Well, it was more of a shuffle than a skate, but not bad, considering I've only skated three times before:
- The first time was at primary school, when a company came in one weekend and laid down big slabs of weird Teflon-type stuff that fitted together like a jigsaw, and that you could skate on. Kinda. It was a huuuuge deal - I remember everyone talking about it for weeks before it happened, and having to sign up for a specific time and skate size well in advance. I also remember being part of a pack of kids careening around the tiny school gym, barely in control (none of us wearing gloves or helmets, of course) having a whale of a time during our half-hour slot.
- The second time was when I was about 14 and we went on an uncharacteristically awesome school trip to the Doncaster Dome, over an hour away (our closest ice rink). We spent the morning in the wave pool and on the water slides, and the afternoon skating around the dual level rink: around the top part, down the slope, around the bottom part, and up the other slope, a set-up my new Canadian friends described as "crazy" when I told them about it. I had to stop early because a smaller kid cut me off just as I was coming off the downwards slope and, not wanting to hit her but not knowing how to stop, I grabbed hold of the side with one hand to stop myself, swung around in an arc, and slammed right into the hoardings, knees first. Someone else (not from my school) fell over and had her hand run over by a skate - I didn't see it, but some of the kids from my school did, and they told us all about it. No-one was wearing gloves or a helmet, of course.
- The third time was on New Years Eve a couple of years ago, when we were staying with Mr E Man's sister and her family up near Kamloops, BC. Someone had created a community rink by flooding the tennis courts using a hose pipe, so after dinner we borrowed skates and hockey sticks from a neighbour and went and shot pucks at the only kid in the village who had a full set of goalie gear. I was using hockey skates, rather than the figure skating kind I'd used before, which were also a size too small; add in the choppy ice and the fact that there was nothing to hold onto other than my brother-in-law, and I took the skates off and was running around playing hockey in my hiking boots within ten minutes (yes, the ice was choppy and rough enough that you could run around in hiking boots while pleasantly drunk and not fall over. Much). I wore gloves that time (it was soooooo cold), but no helmet, of course - just a toque.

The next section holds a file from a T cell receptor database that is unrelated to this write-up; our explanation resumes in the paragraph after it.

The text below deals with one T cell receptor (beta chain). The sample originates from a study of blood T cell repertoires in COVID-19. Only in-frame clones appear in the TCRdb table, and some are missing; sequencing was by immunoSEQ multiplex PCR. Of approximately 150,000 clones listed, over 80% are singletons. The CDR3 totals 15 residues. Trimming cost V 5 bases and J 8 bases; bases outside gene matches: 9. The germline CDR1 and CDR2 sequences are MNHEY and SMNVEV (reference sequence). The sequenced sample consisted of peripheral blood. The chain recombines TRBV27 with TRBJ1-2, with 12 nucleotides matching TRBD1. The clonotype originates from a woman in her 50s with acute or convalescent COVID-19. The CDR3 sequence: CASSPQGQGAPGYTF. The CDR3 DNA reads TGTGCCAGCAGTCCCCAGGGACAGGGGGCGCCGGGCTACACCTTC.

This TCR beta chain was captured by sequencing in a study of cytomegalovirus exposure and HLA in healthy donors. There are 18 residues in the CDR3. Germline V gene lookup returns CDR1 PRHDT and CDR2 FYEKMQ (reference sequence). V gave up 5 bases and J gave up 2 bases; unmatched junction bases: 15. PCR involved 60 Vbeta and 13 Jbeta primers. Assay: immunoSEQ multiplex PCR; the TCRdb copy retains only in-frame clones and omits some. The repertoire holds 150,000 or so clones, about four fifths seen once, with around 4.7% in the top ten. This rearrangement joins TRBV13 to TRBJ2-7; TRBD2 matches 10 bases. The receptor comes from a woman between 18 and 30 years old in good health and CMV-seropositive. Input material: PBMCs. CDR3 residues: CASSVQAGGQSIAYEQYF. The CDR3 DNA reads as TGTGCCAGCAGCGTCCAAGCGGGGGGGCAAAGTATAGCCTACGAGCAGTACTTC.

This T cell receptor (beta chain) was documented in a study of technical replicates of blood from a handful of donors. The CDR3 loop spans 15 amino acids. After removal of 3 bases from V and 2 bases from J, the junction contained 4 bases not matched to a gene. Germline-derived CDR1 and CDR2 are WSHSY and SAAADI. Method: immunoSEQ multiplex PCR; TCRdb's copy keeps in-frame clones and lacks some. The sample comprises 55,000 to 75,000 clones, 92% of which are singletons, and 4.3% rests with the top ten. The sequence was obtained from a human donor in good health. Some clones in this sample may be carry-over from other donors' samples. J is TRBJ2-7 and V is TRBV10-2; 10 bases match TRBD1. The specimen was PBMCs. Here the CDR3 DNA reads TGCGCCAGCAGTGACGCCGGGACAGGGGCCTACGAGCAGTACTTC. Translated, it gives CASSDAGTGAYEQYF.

I recounted this history to the people at Friday night's party who were proposing the outing, and they reassured me that none of them had skated for years. I found out the next day that for two of them this statement came with the caveats "not since high school, when I played lots of hockey", and "not on ice, although I'm a roller derby referee so I'm on roller skates all the time" (I've roller skated maybe twice as an adult), but it was really fun to do something so different, and everyone was very nice and encouraging! I wore my ski gloves and bike helmet this time, and spent the first circuit hanging onto the wall all the way around, before getting gradually more confident; by the end of our 40 minutes (a steal at $9 including skate rentals), I could make it almost all the way along one long edge of the arena without grabbing hold or falling over. I was still very wobbly and attracted various scornful / pitying looks from the hordes of small children flying backwards around the arena doing leaps and twirls, and my feet and ankles were in agony, but it was a blast!
We went out for beer and snacks afterwards and as we were sharing some poutine, someone said "well, you're properly Canadian now". However, I'm not sure that this was actually the most Canadian thing I've ever done - there are other candidates.
So here's a poll:
What's the most Canadian thing Cath has ever done?